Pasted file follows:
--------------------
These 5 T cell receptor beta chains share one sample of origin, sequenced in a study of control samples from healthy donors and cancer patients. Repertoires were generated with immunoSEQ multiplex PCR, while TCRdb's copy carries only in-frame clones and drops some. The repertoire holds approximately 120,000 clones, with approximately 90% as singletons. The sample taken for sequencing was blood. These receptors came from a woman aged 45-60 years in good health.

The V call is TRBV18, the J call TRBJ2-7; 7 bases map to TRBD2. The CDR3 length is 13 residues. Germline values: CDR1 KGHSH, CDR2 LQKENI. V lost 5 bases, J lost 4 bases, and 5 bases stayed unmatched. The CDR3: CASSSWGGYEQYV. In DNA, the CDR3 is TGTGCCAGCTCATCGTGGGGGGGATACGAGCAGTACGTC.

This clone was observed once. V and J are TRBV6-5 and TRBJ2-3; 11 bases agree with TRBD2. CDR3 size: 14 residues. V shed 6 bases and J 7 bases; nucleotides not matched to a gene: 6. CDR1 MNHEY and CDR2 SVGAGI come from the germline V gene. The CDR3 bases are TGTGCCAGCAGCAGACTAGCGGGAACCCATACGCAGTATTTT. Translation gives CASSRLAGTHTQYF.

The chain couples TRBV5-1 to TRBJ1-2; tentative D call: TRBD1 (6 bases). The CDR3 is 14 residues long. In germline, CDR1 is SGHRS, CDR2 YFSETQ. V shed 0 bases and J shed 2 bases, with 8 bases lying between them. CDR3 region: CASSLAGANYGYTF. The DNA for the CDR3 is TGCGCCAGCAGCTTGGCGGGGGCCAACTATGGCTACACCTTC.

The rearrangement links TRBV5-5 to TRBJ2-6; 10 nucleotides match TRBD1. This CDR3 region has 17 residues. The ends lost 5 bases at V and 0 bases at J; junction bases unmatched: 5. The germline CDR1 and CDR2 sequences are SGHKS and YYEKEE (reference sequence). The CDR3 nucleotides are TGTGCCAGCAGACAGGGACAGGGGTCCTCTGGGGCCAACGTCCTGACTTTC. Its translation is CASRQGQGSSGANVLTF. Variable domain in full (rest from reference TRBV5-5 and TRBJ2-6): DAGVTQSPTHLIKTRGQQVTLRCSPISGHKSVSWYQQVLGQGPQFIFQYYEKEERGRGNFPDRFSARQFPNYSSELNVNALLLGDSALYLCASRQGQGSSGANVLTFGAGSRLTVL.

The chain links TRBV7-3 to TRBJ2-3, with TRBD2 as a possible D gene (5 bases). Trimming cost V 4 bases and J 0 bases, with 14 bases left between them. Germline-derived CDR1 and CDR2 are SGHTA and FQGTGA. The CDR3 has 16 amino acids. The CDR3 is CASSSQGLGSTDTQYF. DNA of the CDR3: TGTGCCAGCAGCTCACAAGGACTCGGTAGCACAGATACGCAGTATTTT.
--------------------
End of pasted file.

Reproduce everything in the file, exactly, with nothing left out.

These 5 T cell receptor beta chains share one sample of origin, sequenced in a study of control samples from healthy donors and cancer patients. Repertoires were generated with immunoSEQ multiplex PCR, while TCRdb's copy carries only in-frame clones and drops some. The repertoire holds approximately 120,000 clones, with approximately 90% as singletons. The sample taken for sequencing was blood. These receptors came from a woman aged 45-60 years in good health.

The V call is TRBV18, the J call TRBJ2-7; 7 bases map to TRBD2. The CDR3 length is 13 residues. Germline values: CDR1 KGHSH, CDR2 LQKENI. V lost 5 bases, J lost 4 bases, and 5 bases stayed unmatched. The CDR3: CASSSWGGYEQYV. In DNA, the CDR3 is TGTGCCAGCTCATCGTGGGGGGGATACGAGCAGTACGTC.

This clone was observed once. V and J are TRBV6-5 and TRBJ2-3; 11 bases agree with TRBD2. CDR3 size: 14 residues. V shed 6 bases and J 7 bases; nucleotides not matched to a gene: 6. CDR1 MNHEY and CDR2 SVGAGI come from the germline V gene. The CDR3 bases are TGTGCCAGCAGCAGACTAGCGGGAACCCATACGCAGTATTTT. Translation gives CASSRLAGTHTQYF.

The chain couples TRBV5-1 to TRBJ1-2; tentative D call: TRBD1 (6 bases). The CDR3 is 14 residues long. In germline, CDR1 is SGHRS, CDR2 YFSETQ. V shed 0 bases and J shed 2 bases, with 8 bases lying between them. CDR3 region: CASSLAGANYGYTF. The DNA for the CDR3 is TGCGCCAGCAGCTTGGCGGGGGCCAACTATGGCTACACCTTC.

The rearrangement links TRBV5-5 to TRBJ2-6; 10 nucleotides match TRBD1. This CDR3 region has 17 residues. The ends lost 5 bases at V and 0 bases at J; junction bases unmatched: 5. The germline CDR1 and CDR2 sequences are SGHKS and YYEKEE (reference sequence). The CDR3 nucleotides are TGTGCCAGCAGACAGGGACAGGGGTCCTCTGGGGCCAACGTCCTGACTTTC. Its translation is CASRQGQGSSGANVLTF. Variable domain in full (rest from reference TRBV5-5 and TRBJ2-6): DAGVTQSPTHLIKTRGQQVTLRCSPISGHKSVSWYQQVLGQGPQFIFQYYEKEERGRGNFPDRFSARQFPNYSSELNVNALLLGDSALYLCASRQGQGSSGANVLTFGAGSRLTVL.

The chain links TRBV7-3 to TRBJ2-3, with TRBD2 as a possible D gene (5 bases). Trimming cost V 4 bases and J 0 bases, with 14 bases left between them. Germline-derived CDR1 and CDR2 are SGHTA and FQGTGA. The CDR3 has 16 amino acids. The CDR3 is CASSSQGLGSTDTQYF. DNA of the CDR3: TGTGCCAGCAGCTCACAAGGACTCGGTAGCACAGATACGCAGTATTTT.